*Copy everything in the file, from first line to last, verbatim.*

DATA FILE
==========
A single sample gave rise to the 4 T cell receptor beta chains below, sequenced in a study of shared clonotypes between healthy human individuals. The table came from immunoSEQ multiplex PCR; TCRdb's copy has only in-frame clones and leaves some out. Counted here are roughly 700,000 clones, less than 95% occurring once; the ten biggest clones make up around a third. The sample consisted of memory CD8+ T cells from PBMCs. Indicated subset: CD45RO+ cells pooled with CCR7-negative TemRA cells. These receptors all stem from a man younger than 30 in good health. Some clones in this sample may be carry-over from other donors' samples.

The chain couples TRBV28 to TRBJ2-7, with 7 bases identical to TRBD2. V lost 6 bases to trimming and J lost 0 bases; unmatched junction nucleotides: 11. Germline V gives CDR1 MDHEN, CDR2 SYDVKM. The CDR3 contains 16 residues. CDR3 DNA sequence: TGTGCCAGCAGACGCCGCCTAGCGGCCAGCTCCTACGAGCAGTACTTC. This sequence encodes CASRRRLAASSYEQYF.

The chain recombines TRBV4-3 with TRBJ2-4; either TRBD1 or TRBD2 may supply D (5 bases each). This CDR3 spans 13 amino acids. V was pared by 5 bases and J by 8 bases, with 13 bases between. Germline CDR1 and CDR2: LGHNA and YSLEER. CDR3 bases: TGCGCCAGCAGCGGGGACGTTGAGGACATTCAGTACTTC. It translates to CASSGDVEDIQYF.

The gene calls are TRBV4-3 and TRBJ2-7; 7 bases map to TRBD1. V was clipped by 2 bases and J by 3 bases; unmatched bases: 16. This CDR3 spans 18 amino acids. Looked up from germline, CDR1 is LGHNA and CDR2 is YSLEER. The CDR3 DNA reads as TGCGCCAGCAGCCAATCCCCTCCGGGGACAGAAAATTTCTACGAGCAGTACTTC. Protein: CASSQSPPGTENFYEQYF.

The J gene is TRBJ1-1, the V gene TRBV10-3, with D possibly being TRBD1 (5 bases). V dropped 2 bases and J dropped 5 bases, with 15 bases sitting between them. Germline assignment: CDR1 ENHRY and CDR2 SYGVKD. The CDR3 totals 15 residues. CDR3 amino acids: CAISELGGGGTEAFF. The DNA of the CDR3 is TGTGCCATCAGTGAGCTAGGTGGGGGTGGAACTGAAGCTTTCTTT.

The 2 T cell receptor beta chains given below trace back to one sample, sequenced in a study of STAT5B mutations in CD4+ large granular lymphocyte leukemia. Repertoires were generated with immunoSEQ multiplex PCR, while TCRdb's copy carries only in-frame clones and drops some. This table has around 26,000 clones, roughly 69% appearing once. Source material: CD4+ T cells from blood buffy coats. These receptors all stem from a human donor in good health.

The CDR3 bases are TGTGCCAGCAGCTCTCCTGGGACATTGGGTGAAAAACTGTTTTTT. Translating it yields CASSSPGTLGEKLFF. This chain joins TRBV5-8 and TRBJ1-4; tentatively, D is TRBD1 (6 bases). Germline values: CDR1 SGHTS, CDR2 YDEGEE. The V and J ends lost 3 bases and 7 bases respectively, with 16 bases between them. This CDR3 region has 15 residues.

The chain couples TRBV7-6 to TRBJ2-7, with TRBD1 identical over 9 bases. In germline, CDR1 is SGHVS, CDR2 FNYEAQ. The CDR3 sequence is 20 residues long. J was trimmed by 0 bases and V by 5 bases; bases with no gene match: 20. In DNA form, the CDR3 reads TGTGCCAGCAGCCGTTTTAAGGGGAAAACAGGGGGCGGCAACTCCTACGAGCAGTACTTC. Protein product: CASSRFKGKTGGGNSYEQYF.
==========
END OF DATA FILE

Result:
A single sample gave rise to the 4 T cell receptor beta chains below, sequenced in a study of shared clonotypes between healthy human individuals. The table came from immunoSEQ multiplex PCR; TCRdb's copy has only in-frame clones and leaves some out. Counted here are roughly 700,000 clones, less than 95% occurring once; the ten biggest clones make up around a third. The sample consisted of memory CD8+ T cells from PBMCs. Indicated subset: CD45RO+ cells pooled with CCR7-negative TemRA cells. These receptors all stem from a man younger than 30 in good health. Some clones in this sample may be carry-over from other donors' samples.

The chain couples TRBV28 to TRBJ2-7, with 7 bases identical to TRBD2. V lost 6 bases to trimming and J lost 0 bases; unmatched junction nucleotides: 11. Germline V gives CDR1 MDHEN, CDR2 SYDVKM. The CDR3 contains 16 residues. CDR3 DNA sequence: TGTGCCAGCAGACGCCGCCTAGCGGCCAGCTCCTACGAGCAGTACTTC. This sequence encodes CASRRRLAASSYEQYF.

The chain recombines TRBV4-3 with TRBJ2-4; either TRBD1 or TRBD2 may supply D (5 bases each). This CDR3 spans 13 amino acids. V was pared by 5 bases and J by 8 bases, with 13 bases between. Germline CDR1 and CDR2: LGHNA and YSLEER. CDR3 bases: TGCGCCAGCAGCGGGGACGTTGAGGACATTCAGTACTTC. It translates to CASSGDVEDIQYF.

The gene calls are TRBV4-3 and TRBJ2-7; 7 bases map to TRBD1. V was clipped by 2 bases and J by 3 bases; unmatched bases: 16. This CDR3 spans 18 amino acids. Looked up from germline, CDR1 is LGHNA and CDR2 is YSLEER. The CDR3 DNA reads as TGCGCCAGCAGCCAATCCCCTCCGGGGACAGAAAATTTCTACGAGCAGTACTTC. Protein: CASSQSPPGTENFYEQYF.

The J gene is TRBJ1-1, the V gene TRBV10-3, with D possibly being TRBD1 (5 bases). V dropped 2 bases and J dropped 5 bases, with 15 bases sitting between them. Germline assignment: CDR1 ENHRY and CDR2 SYGVKD. The CDR3 totals 15 residues. CDR3 amino acids: CAISELGGGGTEAFF. The DNA of the CDR3 is TGTGCCATCAGTGAGCTAGGTGGGGGTGGAACTGAAGCTTTCTTT.

The 2 T cell receptor beta chains given below trace back to one sample, sequenced in a study of STAT5B mutations in CD4+ large granular lymphocyte leukemia. Repertoires were generated with immunoSEQ multiplex PCR, while TCRdb's copy carries only in-frame clones and drops some. This table has around 26,000 clones, roughly 69% appearing once. Source material: CD4+ T cells from blood buffy coats. These receptors all stem from a human donor in good health.

The CDR3 bases are TGTGCCAGCAGCTCTCCTGGGACATTGGGTGAAAAACTGTTTTTT. Translating it yields CASSSPGTLGEKLFF. This chain joins TRBV5-8 and TRBJ1-4; tentatively, D is TRBD1 (6 bases). Germline values: CDR1 SGHTS, CDR2 YDEGEE. The V and J ends lost 3 bases and 7 bases respectively, with 16 bases between them. This CDR3 region has 15 residues.

The chain couples TRBV7-6 to TRBJ2-7, with TRBD1 identical over 9 bases. In germline, CDR1 is SGHVS, CDR2 FNYEAQ. The CDR3 sequence is 20 residues long. J was trimmed by 0 bases and V by 5 bases; bases with no gene match: 20. In DNA form, the CDR3 reads TGTGCCAGCAGCCGTTTTAAGGGGAAAACAGGGGGCGGCAACTCCTACGAGCAGTACTTC. Protein product: CASSRFKGKTGGGNSYEQYF.